It has been said that organizations are best defined by what they oppose versus what they support.
That seems too cynical a view of the world. I want to talk about what we stand for.
Canadian agriculture stands for science-based regulations and rules of trade. Farmers across this country depend on access to international markets for their livelihood.
Farmers in Mortlach, Sask., must have access to Japan, Indonesia, Algeria and about 100 other countries to ensure their farms are economically viable. If countries are permitted to set up trade barriers with no evidence-based health or safety concerns, then our friends farming in Mortlach will find themselves without markets to sell into.
But what is this science that Canadian agriculture stands for? It is the science behind Canada’s regulatory approval process for pesticides. Pesticides registered for use in Canada have been tested and found to be safe for human health, safe for animal feed and safe for the environment. This applies even to pesticides like glyphosate that the self-professed “experts” on the internet might not like. This assessment of safety is built upon rigorous research, scientific peer review and studies that have been replicated around the world.
Modern Canadian agriculture also stands for sustainability. Modern agriculture makes use of pesticides and chemical fertilizers, is often large in scale and makes use of cutting-edge technology to deliver new plant varieties that give higher yields, are more resistant to disease and have superior quality. Modern farmers use GPS and satellite imagery and gather and apply digital information to precisely place seeds and crop nutrients.
Many people might think words like “modern,” “large scale,” “pesticides” and “chemical fertilizer” do not belong next to “sustainability.” But these words do belong together.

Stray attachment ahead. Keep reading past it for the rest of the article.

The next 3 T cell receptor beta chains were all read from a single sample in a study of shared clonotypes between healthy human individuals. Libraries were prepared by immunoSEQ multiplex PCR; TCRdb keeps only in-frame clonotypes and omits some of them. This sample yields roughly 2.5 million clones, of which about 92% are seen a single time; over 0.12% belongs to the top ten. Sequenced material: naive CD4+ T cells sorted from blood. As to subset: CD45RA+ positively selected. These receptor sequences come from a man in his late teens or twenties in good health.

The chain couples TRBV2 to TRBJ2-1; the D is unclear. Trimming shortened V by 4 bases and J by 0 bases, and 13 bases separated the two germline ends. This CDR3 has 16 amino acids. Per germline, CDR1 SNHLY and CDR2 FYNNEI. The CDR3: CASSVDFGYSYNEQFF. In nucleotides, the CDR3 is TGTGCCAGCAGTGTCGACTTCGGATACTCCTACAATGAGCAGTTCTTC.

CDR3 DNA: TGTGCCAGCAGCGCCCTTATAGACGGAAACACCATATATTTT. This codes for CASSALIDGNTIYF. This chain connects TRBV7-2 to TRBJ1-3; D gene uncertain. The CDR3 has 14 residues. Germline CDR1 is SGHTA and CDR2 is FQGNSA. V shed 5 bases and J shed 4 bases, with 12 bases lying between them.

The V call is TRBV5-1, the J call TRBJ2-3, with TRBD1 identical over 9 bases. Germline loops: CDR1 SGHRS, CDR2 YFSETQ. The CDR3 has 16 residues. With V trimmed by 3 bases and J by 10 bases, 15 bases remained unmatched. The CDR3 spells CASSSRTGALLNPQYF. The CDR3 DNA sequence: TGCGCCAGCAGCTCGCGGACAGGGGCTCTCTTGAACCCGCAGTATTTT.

Modern Canadian agriculture has a fantastic sustainability story, and I am going to use a bit of science to tell that story.
Between 1981 and 2011 (the last year for which we have data) the amount of energy needed to produce a tonne of wheat on the Prairies declined by 39 percent. Back in 1981, soil organic matter was being depleted.
But because of modern agriculture, such as conservation tillage, organic matter in prairie soils is increasing every year.
This means the soil is healthier today than it was in 1981. Soil is more productive and is less susceptible to wind and soil erosion. As well, farms across the country are sequestering carbon dioxide.
If you live near Mortlach, you know that the summer of 2017 saw record low rainfall in the region. In many towns, there was less rain than the famous droughts of the 1930s and yet farmers in the area did not have a complete crop failure.
Nor did Saskatchewan soil blow into Ontario all summer long like it did in the Dirty Thirties.
Modern agriculture stands for science, it stands for innovation and it stands for sustainability.
This does not mean we stand against other approaches, like organic or natural production.
There is room for many different ways of producing food, provided the production systems are safe.
What we in Canadian agriculture do not stand for is governments deviating from scientific evidence because of pressure from activists who do not believe the scientific consensus on modern agricultural practices.
Deviating from an evidence-based approach, such as banning or limiting pesticides that have been shown to be safe or limiting the use of modern biotechnology, will limit the tools available to farmers. It would reduce the environmental gains we have seen in the last 20 years.
Deviating from science-based rules of trade will limit agriculture’s ability to access markets around the world.
Cam Dahl is president of Cereals Canada.